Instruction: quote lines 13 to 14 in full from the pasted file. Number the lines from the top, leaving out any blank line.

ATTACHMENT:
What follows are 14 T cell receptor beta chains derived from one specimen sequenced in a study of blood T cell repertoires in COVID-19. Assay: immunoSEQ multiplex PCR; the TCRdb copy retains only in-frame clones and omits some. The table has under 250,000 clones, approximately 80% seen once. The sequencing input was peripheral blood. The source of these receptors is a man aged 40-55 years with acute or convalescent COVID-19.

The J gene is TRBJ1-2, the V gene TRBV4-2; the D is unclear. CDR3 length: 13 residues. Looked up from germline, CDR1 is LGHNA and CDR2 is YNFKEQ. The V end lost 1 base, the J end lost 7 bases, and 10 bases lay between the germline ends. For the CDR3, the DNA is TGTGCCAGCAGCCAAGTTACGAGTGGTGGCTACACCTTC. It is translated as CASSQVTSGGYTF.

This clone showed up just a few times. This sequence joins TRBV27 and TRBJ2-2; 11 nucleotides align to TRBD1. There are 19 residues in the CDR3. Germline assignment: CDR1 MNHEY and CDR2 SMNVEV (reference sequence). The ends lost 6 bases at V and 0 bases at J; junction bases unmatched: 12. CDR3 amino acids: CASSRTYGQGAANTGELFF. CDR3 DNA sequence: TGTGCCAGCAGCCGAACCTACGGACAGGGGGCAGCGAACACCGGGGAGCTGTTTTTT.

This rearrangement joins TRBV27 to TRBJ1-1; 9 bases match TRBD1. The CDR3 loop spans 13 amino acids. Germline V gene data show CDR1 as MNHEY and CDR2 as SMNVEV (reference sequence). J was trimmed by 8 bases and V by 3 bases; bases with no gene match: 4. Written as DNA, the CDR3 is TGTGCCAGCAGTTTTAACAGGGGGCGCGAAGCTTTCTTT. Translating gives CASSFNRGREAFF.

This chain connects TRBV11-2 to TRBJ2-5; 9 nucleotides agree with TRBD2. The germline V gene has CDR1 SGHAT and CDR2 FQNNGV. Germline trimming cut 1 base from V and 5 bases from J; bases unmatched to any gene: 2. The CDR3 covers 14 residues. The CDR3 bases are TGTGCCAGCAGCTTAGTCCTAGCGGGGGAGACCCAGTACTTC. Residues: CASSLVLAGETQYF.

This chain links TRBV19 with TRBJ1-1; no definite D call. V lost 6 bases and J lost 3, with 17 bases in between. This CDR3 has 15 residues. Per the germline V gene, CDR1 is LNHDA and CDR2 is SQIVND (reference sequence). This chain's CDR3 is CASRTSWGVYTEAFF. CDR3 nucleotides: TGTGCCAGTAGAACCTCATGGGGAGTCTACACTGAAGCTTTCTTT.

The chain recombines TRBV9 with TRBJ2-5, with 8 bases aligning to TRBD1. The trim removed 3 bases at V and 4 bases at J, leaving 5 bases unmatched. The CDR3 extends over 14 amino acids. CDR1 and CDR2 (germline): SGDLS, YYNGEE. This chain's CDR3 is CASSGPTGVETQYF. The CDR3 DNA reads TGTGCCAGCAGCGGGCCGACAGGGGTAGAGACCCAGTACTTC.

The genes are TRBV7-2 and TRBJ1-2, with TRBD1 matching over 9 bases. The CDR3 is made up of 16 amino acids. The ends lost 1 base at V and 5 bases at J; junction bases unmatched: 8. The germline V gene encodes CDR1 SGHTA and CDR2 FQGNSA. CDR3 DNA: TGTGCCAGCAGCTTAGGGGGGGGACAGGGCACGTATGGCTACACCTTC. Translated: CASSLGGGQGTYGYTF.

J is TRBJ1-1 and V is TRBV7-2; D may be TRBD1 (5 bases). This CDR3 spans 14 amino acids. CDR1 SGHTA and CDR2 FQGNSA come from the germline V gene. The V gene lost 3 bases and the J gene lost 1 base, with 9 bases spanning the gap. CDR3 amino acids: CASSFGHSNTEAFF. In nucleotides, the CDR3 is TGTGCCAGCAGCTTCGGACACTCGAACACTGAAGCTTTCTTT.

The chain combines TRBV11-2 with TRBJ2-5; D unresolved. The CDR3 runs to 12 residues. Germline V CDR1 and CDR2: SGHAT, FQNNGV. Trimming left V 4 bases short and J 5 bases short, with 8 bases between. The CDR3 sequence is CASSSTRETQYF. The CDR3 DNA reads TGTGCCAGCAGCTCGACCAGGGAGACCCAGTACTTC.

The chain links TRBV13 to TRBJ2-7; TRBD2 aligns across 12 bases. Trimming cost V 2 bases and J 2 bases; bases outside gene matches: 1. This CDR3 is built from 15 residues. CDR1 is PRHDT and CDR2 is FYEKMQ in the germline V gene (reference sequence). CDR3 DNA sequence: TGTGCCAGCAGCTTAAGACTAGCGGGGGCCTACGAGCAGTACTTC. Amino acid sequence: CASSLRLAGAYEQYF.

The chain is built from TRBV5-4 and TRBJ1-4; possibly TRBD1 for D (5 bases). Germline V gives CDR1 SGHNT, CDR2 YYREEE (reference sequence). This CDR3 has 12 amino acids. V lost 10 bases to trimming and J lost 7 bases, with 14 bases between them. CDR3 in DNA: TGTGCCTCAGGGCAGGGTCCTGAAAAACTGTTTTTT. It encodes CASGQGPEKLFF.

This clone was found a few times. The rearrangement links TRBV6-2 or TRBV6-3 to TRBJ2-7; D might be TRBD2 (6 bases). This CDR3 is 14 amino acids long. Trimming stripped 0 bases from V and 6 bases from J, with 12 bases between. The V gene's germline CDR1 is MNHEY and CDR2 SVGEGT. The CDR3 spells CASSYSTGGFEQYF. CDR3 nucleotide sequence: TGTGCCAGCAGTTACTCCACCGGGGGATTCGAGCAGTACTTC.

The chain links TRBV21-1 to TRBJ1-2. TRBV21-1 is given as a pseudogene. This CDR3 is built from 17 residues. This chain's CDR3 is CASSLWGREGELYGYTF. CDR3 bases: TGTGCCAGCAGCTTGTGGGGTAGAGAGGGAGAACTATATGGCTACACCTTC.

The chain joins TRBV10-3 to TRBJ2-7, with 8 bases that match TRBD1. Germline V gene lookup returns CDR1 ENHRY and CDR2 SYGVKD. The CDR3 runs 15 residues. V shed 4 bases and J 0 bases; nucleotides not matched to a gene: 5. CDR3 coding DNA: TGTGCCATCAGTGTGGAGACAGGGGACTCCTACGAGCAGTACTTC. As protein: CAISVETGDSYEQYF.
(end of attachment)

This clone was found a few times. The rearrangement links TRBV6-2 or TRBV6-3 to TRBJ2-7; D might be TRBD2 (6 bases). This CDR3 is 14 amino acids long. Trimming stripped 0 bases from V and 6 bases from J, with 12 bases between. The V gene's germline CDR1 is MNHEY and CDR2 SVGEGT. The CDR3 spells CASSYSTGGFEQYF. CDR3 nucleotide sequence: TGTGCCAGCAGTTACTCCACCGGGGGATTCGAGCAGTACTTC.

The chain links TRBV21-1 to TRBJ1-2. TRBV21-1 is given as a pseudogene. This CDR3 is built from 17 residues. This chain's CDR3 is CASSLWGREGELYGYTF. CDR3 bases: TGTGCCAGCAGCTTGTGGGGTAGAGAGGGAGAACTATATGGCTACACCTTC.